Don Luis tucked his work contract into a small bag and boarded a bus at the U.S-Mexico border near Texas. It would be a long trip to Nebraska – a place closer to the Canadian border, a rancher’s representative warned the men on board. But to Don Luis, distance didn’t matter. Work meant dollars. Dollars meant a letter and gifts to send home. So he slumped in his seat as the bus rumbled north.
They traversed state lines, stopped at roadside barracks overnight. The men opened their daily brown sack lunches. Don Luis pulled out a cold bologna sandwich with yellow sliced cheese. The pink meat slithered in his mouth. He bit into the dry cheese, so unlike the Mexican queso fresco that wet his tongue and dissolved easily. But it satiated him until they arrived at the camp and the mess hall for a hot meal.
Like the one he had enjoyed upon his arrival in Salt Lake City, Utah that snowy winter of 1945. At sunrise, he and the men had lined up at the mess hall for eggs, oatmeal, and an apple before heading to the railroad tracks. They were war-time braceros then, contracted Mexican workers brought to the U.S.
The war had long ended, but the work contracts continued for men with brazos, strong arms, and hands to harvest the fields. At the bracero processing center, they’d spread their hands on a table as officials probed for calluses and pointed towards departing buses.
At week’s end, the bus was chugging across Nebraska. It skidded off the road into a small ranch dotted with shacks. Don Luis grabbed his small bag and stepped off. A cold gust wind slapped his face and howled in his ears. The rancher’s overseer led Don Luis and three braceros to a ramshackle house. He opened the door to a room, cold and bare, except for a small stove, matches, cooking utensils, and a row of cots draped with blankets and pillows. They’d be going into town to buy groceries, he explained. “Bring your bracero papers,” he added.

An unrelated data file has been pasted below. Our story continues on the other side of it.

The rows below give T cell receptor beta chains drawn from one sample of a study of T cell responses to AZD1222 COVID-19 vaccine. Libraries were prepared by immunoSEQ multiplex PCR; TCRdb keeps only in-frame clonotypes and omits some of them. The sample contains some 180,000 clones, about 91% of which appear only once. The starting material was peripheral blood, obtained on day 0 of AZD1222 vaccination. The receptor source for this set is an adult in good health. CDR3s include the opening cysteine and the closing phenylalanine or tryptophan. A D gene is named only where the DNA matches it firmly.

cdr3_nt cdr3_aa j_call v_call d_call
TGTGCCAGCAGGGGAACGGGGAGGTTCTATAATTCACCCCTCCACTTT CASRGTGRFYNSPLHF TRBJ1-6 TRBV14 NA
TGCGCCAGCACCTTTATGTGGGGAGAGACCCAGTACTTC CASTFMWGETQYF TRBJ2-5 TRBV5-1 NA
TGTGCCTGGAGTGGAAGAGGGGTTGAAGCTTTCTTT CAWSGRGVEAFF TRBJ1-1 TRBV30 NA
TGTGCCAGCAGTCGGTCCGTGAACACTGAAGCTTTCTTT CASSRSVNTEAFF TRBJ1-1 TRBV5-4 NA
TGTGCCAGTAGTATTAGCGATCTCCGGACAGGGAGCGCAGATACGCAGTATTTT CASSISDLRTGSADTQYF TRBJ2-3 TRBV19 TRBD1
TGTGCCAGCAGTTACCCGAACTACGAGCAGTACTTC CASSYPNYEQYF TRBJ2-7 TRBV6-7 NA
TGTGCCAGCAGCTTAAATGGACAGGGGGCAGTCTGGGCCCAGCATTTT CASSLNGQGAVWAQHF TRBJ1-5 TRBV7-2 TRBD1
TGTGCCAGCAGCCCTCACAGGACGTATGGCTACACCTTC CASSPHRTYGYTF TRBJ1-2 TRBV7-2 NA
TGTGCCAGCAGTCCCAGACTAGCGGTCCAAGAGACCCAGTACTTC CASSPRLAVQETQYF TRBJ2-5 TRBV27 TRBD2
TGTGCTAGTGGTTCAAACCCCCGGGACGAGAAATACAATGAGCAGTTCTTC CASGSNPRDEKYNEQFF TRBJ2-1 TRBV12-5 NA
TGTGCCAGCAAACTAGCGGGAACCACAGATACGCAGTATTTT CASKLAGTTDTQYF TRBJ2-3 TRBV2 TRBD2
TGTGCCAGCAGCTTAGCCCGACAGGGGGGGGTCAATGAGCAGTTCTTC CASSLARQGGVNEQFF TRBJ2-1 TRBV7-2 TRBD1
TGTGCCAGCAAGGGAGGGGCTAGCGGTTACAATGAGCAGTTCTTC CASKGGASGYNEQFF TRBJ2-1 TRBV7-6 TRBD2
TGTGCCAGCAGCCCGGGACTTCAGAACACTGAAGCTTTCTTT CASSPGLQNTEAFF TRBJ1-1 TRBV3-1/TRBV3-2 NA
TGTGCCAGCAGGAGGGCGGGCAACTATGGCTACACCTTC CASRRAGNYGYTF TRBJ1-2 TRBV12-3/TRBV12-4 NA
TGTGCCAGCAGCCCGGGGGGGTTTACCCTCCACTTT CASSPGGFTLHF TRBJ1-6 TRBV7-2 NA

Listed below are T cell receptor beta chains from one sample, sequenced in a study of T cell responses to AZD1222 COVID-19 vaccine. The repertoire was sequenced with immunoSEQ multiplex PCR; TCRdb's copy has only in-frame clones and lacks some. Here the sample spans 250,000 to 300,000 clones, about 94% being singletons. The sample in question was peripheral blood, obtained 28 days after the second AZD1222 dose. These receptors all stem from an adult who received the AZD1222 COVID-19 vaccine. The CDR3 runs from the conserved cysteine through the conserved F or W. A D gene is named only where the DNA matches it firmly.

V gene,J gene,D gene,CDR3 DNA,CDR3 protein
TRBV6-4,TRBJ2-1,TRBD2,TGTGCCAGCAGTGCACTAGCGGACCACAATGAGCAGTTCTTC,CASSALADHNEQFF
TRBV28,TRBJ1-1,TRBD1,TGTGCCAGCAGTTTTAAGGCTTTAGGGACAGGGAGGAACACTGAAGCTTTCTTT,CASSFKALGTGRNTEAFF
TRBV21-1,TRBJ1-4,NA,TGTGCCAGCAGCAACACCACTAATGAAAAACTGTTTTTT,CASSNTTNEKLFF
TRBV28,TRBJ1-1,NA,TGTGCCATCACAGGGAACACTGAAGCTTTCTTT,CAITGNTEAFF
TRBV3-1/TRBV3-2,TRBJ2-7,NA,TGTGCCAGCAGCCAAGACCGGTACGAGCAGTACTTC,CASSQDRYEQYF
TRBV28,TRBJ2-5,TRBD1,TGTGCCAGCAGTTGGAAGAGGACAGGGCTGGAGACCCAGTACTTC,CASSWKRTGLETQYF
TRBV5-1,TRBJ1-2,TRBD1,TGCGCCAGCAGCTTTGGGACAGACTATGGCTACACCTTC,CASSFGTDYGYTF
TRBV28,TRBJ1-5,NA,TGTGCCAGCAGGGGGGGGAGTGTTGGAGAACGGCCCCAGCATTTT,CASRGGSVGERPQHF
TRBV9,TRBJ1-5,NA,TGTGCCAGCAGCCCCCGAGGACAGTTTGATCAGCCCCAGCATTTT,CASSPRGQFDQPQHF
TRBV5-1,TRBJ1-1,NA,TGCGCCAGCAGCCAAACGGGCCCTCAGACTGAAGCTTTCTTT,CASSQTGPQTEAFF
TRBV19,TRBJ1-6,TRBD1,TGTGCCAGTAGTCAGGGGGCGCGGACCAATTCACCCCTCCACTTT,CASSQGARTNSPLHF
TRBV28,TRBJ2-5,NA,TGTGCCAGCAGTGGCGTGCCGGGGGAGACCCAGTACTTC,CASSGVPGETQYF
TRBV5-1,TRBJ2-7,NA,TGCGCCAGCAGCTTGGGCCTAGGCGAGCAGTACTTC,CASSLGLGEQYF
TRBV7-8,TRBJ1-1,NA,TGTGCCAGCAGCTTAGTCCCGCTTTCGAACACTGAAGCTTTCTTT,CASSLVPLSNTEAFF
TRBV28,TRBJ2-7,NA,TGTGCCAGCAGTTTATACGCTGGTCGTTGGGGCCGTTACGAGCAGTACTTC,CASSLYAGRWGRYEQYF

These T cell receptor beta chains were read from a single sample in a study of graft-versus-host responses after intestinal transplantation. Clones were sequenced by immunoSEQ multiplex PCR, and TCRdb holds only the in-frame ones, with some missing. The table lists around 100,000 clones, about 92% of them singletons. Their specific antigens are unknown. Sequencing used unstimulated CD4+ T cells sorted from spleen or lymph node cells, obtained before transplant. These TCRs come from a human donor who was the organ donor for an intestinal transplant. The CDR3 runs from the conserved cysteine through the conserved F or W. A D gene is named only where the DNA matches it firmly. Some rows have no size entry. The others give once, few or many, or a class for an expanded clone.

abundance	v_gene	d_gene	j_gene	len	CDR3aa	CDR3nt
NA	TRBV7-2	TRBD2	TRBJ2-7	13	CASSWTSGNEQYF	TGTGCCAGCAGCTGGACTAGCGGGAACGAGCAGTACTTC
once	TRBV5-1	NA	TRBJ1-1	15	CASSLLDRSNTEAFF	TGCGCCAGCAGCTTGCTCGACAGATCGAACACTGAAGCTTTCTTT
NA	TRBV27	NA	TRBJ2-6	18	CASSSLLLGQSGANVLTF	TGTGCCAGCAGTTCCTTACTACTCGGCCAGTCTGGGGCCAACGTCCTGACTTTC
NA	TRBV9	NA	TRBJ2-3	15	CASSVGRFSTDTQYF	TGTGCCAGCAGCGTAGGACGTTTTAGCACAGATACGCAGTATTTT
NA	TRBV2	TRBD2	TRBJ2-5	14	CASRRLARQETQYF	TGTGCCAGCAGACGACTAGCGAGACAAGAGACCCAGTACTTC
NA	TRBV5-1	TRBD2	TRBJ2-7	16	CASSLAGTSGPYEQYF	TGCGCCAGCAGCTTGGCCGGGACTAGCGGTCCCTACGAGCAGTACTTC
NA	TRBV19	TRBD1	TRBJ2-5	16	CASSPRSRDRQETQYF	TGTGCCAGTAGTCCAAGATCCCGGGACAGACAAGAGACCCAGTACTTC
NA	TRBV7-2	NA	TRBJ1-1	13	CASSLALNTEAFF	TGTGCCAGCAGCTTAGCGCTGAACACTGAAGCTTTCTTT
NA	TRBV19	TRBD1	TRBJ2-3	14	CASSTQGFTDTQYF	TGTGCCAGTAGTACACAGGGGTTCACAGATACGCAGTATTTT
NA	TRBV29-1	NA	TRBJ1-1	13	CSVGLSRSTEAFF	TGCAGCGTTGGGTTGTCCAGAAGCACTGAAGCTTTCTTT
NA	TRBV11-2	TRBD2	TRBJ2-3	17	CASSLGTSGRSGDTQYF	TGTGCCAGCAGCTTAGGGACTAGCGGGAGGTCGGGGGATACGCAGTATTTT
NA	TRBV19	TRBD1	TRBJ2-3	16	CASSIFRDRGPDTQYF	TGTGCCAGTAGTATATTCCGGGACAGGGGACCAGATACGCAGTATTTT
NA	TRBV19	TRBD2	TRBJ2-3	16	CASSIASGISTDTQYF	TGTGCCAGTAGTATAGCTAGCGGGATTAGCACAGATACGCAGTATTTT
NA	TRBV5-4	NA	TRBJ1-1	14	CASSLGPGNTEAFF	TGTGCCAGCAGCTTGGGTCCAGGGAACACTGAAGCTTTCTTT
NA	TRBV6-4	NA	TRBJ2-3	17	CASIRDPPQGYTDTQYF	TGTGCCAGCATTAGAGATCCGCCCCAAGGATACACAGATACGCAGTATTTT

The rancher’s overseer drove them into town. At a small store stocked with cans and bottles labeled in English, they reached for familiar items – rice, beans, and eggs. At the counter, they drew their bracero papers. The grocer scrutinized the documents, jotted down numbers, and bagged their groceries. No money passed hands.
That evening, Don Luis and the men huddled near the warm stove. One paisano boiled beans in a pot, while Don Luis stirred rice. The warm meal filled their stomachs.
That night, Don Luis rested on the cot as the wind wailed.
He awoke at 4:00 a.m., lit the stove and cracked eggs over a frying pan. After breakfast, he and the men headed out the door. The rancher’s overseer handed each of them a small handled tool, curved at the top. Don Luis turned the object around in his hand. He’d harvested crops in the Mexican countryside all his life, but never used such an instrument.
The beet and asparagus fields stretched out across the land. “Work those acres,” the overseer said, pointing to a marked section. They were to treat the crops gently to minimize damage. The short-handled hoe, el cortito, would come in handy.
Don Luis bent his knees, arched his back, and angled the hoe carefully to the ground. He removed weeds, cleared the soil, and circled the fields, row by row. He topped beets and thinned asparagus, until the sky turned gray. A frosty wind pelted his back. At day’s end, he and the men struggled to straighten. They moaned back to camp and their beds that night.
As they labored for days and weeks, Don Luis and the men awaited their check. But it never came. He and his buddies hankered to leave. They fished into their pockets for bus fare, but nothing turned up.
Here, things had been different from the start. They had been contracted by the rancher, not the U.S. government, as they had during the war. Here, there was no mess hall or foreman. Perhaps pay would come later.